We would like to thank the Quest community at large which has been very active in this process. If you have any questions, feel free to reach out to us at questrelations@gmail.com.

Julia Gerald
Site Planning Committee

The Future Of Education Was Invented In 1906

Forbes

Contributor

Wired has an excellent-yet-frustrating story on what they call “A Radical New Teaching Method” that is transforming education. Of course, as the article itself says, there is nothing “new” about this teaching method: let kids figure things out on their own, and they’ll not only learn better, but be more passionate.

The frustrating part of the story is precisely this: they try to connect age-old insights about education to, somehow, a story about techno-utopianism and the internet and technology transforming schools. The great part is the story of José Urbina López Primary School, a very underprivileged school in Mexico where an enterprising professor helped his pupils be among the best in the country by utilizing student-directed methods. This story is inspiring and even, at times, moving.

But here’s the thing: there is nothing new about it.

The piece makes a big deal out of Professor Sugata Mitra, who is famous for the “hole in the wall” experiment: leaving a computer out in an Indian slum for kids to try out, and discovering that the kids figured out how to use it and taught themselves things. I’m sure Mitra is working on cool things, but there is nothing new about the fact that kids will instruct themselves.

In fact, the future of education was invented in 1906. That’s the year Maria Montessori, who was the first female medical doctor in Italy, opened her revolutionary school. People who talk about Montessori education often talk about some of the specifics–no grades, child-size objects, students choose their own activities, the same set of materials in every classroom, etc. but that’s missing the point. Montessori education was so groundbreaking because it was the first (and, to my knowledge), scientific education method. By which I mean the following: every other education method is based on an abstract model of the child and then derives education methods from that. Maria Montessori, a doctor and a researcher, went the other way around: she experimented with methods and, based on the results, built up a theory of the child, which she then tested and refined through experiment.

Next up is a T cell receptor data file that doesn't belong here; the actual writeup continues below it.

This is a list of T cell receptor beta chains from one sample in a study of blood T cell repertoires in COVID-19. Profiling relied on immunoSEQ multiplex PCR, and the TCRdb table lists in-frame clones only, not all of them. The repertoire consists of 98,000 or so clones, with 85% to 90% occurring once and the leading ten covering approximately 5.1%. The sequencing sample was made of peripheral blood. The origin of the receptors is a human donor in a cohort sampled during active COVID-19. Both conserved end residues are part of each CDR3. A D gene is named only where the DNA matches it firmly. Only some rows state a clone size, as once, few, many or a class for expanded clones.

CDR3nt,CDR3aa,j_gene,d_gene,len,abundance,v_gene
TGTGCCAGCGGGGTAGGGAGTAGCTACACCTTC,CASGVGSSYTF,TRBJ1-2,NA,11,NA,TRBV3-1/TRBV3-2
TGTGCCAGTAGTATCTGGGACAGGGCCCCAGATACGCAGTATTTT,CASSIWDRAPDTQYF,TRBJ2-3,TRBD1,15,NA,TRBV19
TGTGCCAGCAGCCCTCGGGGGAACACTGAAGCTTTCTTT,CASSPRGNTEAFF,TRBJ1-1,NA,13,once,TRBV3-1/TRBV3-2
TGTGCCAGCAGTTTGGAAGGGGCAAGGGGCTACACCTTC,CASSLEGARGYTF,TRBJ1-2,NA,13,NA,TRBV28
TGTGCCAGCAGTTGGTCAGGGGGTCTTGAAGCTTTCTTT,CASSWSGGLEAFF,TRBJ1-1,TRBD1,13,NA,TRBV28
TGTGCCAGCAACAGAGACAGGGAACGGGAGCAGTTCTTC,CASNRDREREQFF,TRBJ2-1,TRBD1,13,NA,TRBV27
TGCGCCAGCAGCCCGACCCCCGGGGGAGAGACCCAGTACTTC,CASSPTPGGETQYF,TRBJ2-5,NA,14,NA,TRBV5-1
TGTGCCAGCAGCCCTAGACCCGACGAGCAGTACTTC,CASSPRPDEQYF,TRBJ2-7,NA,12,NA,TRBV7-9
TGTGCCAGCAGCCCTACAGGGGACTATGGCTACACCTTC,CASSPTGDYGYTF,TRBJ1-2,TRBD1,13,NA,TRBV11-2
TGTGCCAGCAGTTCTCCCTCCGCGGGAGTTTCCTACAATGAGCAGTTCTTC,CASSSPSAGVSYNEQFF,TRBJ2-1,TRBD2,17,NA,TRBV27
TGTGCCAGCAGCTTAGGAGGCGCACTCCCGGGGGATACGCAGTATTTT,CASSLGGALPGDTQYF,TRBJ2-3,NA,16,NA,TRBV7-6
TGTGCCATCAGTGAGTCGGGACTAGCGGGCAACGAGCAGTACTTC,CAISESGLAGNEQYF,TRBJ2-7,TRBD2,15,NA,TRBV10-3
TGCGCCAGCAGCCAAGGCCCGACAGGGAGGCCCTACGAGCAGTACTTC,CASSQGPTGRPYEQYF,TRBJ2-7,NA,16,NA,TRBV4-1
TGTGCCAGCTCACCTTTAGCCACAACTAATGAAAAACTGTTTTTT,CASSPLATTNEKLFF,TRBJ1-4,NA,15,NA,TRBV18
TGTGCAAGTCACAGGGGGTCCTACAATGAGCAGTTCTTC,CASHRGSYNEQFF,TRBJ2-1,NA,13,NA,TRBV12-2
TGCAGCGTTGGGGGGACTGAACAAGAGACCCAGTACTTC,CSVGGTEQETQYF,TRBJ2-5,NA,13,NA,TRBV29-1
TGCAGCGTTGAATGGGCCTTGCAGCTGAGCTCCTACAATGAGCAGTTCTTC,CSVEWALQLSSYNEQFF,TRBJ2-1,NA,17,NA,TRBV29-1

The reason why everything is the way it is in a proper Montessori classroom is simple: it has been shown through repeated experiment to work, in countless classrooms, across cultures, etc.

Meanwhile, it’s because of this scientific character of Montessori education that it produces such excellent results, results that are validated again and again. Dr Angeline Lillard’s work has shown how the most recent science backs up Dr Montessori’s findings–as well they should since they were drawn from experiment.

The future of education is here. It’s got nothing to do with laptops. It was invented well over a century ago. What are we waiting for?

Click here to see original article